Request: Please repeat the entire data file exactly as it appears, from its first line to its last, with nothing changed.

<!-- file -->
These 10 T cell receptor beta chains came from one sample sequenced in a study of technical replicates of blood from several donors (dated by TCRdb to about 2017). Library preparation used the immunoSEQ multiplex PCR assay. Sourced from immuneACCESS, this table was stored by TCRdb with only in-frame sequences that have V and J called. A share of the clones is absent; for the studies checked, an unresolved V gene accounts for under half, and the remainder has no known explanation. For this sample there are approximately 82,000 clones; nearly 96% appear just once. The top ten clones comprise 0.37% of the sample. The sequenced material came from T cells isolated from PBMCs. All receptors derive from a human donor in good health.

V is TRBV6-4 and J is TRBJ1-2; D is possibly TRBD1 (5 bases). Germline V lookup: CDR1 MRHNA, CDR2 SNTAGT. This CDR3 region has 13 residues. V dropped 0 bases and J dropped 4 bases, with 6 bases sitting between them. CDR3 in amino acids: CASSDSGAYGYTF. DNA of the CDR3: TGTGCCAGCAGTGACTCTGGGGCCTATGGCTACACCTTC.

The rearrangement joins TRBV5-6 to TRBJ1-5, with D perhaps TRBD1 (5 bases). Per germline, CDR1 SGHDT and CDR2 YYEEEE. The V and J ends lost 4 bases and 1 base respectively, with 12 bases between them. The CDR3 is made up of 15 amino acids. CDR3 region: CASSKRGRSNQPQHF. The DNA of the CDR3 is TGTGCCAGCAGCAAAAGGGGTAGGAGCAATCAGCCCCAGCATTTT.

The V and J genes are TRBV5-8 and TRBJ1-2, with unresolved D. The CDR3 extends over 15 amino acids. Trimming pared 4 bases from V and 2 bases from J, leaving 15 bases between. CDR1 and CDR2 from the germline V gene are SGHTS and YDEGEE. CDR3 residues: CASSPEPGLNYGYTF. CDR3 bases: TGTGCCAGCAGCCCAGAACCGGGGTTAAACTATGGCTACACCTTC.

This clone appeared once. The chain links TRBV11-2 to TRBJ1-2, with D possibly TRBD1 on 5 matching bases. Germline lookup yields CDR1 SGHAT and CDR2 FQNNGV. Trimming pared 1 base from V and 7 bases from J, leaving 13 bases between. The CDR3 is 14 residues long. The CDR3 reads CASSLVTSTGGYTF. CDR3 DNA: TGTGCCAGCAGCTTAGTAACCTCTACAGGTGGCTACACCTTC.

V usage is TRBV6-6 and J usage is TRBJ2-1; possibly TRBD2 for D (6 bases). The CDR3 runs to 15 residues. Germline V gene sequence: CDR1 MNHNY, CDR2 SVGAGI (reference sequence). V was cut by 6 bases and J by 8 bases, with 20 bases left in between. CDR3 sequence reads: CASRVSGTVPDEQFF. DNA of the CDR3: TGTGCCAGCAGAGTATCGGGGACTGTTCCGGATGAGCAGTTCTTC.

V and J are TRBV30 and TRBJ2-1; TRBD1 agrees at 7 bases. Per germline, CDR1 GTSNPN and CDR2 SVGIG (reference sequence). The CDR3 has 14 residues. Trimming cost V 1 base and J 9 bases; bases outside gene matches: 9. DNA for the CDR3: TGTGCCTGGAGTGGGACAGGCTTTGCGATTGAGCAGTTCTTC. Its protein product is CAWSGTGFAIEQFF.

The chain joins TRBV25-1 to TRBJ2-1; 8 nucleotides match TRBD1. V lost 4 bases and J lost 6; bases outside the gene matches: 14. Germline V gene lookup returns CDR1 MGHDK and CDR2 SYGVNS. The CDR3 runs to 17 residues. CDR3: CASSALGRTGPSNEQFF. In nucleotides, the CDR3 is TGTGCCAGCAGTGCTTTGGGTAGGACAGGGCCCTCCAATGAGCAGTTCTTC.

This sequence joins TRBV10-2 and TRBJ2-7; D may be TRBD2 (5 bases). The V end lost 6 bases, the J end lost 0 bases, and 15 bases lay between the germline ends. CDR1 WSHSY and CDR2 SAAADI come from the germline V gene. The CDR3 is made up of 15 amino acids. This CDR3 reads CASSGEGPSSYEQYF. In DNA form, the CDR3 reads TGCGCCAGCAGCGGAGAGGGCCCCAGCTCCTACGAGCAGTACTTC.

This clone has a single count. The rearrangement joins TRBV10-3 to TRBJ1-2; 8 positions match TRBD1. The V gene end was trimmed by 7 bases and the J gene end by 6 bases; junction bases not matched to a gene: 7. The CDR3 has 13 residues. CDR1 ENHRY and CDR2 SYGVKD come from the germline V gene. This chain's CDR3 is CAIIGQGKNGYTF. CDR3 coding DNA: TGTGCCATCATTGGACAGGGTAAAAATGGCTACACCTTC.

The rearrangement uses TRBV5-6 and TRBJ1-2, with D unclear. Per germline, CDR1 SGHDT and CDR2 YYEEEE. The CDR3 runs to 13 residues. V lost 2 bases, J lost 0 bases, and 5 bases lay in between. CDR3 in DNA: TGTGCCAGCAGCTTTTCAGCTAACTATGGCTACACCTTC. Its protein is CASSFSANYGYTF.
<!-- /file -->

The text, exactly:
These 10 T cell receptor beta chains came from one sample sequenced in a study of technical replicates of blood from several donors (dated by TCRdb to about 2017). Library preparation used the immunoSEQ multiplex PCR assay. Sourced from immuneACCESS, this table was stored by TCRdb with only in-frame sequences that have V and J called. A share of the clones is absent; for the studies checked, an unresolved V gene accounts for under half, and the remainder has no known explanation. For this sample there are approximately 82,000 clones; nearly 96% appear just once. The top ten clones comprise 0.37% of the sample. The sequenced material came from T cells isolated from PBMCs. All receptors derive from a human donor in good health.

V is TRBV6-4 and J is TRBJ1-2; D is possibly TRBD1 (5 bases). Germline V lookup: CDR1 MRHNA, CDR2 SNTAGT. This CDR3 region has 13 residues. V dropped 0 bases and J dropped 4 bases, with 6 bases sitting between them. CDR3 in amino acids: CASSDSGAYGYTF. DNA of the CDR3: TGTGCCAGCAGTGACTCTGGGGCCTATGGCTACACCTTC.

The rearrangement joins TRBV5-6 to TRBJ1-5, with D perhaps TRBD1 (5 bases). Per germline, CDR1 SGHDT and CDR2 YYEEEE. The V and J ends lost 4 bases and 1 base respectively, with 12 bases between them. The CDR3 is made up of 15 amino acids. CDR3 region: CASSKRGRSNQPQHF. The DNA of the CDR3 is TGTGCCAGCAGCAAAAGGGGTAGGAGCAATCAGCCCCAGCATTTT.

The V and J genes are TRBV5-8 and TRBJ1-2, with unresolved D. The CDR3 extends over 15 amino acids. Trimming pared 4 bases from V and 2 bases from J, leaving 15 bases between. CDR1 and CDR2 from the germline V gene are SGHTS and YDEGEE. CDR3 residues: CASSPEPGLNYGYTF. CDR3 bases: TGTGCCAGCAGCCCAGAACCGGGGTTAAACTATGGCTACACCTTC.

This clone appeared once. The chain links TRBV11-2 to TRBJ1-2, with D possibly TRBD1 on 5 matching bases. Germline lookup yields CDR1 SGHAT and CDR2 FQNNGV. Trimming pared 1 base from V and 7 bases from J, leaving 13 bases between. The CDR3 is 14 residues long. The CDR3 reads CASSLVTSTGGYTF. CDR3 DNA: TGTGCCAGCAGCTTAGTAACCTCTACAGGTGGCTACACCTTC.

V usage is TRBV6-6 and J usage is TRBJ2-1; possibly TRBD2 for D (6 bases). The CDR3 runs to 15 residues. Germline V gene sequence: CDR1 MNHNY, CDR2 SVGAGI (reference sequence). V was cut by 6 bases and J by 8 bases, with 20 bases left in between. CDR3 sequence reads: CASRVSGTVPDEQFF. DNA of the CDR3: TGTGCCAGCAGAGTATCGGGGACTGTTCCGGATGAGCAGTTCTTC.

V and J are TRBV30 and TRBJ2-1; TRBD1 agrees at 7 bases. Per germline, CDR1 GTSNPN and CDR2 SVGIG (reference sequence). The CDR3 has 14 residues. Trimming cost V 1 base and J 9 bases; bases outside gene matches: 9. DNA for the CDR3: TGTGCCTGGAGTGGGACAGGCTTTGCGATTGAGCAGTTCTTC. Its protein product is CAWSGTGFAIEQFF.

The chain joins TRBV25-1 to TRBJ2-1; 8 nucleotides match TRBD1. V lost 4 bases and J lost 6; bases outside the gene matches: 14. Germline V gene lookup returns CDR1 MGHDK and CDR2 SYGVNS. The CDR3 runs to 17 residues. CDR3: CASSALGRTGPSNEQFF. In nucleotides, the CDR3 is TGTGCCAGCAGTGCTTTGGGTAGGACAGGGCCCTCCAATGAGCAGTTCTTC.

This sequence joins TRBV10-2 and TRBJ2-7; D may be TRBD2 (5 bases). The V end lost 6 bases, the J end lost 0 bases, and 15 bases lay between the germline ends. CDR1 WSHSY and CDR2 SAAADI come from the germline V gene. The CDR3 is made up of 15 amino acids. This CDR3 reads CASSGEGPSSYEQYF. In DNA form, the CDR3 reads TGCGCCAGCAGCGGAGAGGGCCCCAGCTCCTACGAGCAGTACTTC.

This clone has a single count. The rearrangement joins TRBV10-3 to TRBJ1-2; 8 positions match TRBD1. The V gene end was trimmed by 7 bases and the J gene end by 6 bases; junction bases not matched to a gene: 7. The CDR3 has 13 residues. CDR1 ENHRY and CDR2 SYGVKD come from the germline V gene. This chain's CDR3 is CAIIGQGKNGYTF. CDR3 coding DNA: TGTGCCATCATTGGACAGGGTAAAAATGGCTACACCTTC.

The rearrangement uses TRBV5-6 and TRBJ1-2, with D unclear. Per germline, CDR1 SGHDT and CDR2 YYEEEE. The CDR3 runs to 13 residues. V lost 2 bases, J lost 0 bases, and 5 bases lay in between. CDR3 in DNA: TGTGCCAGCAGCTTTTCAGCTAACTATGGCTACACCTTC. Its protein is CASSFSANYGYTF.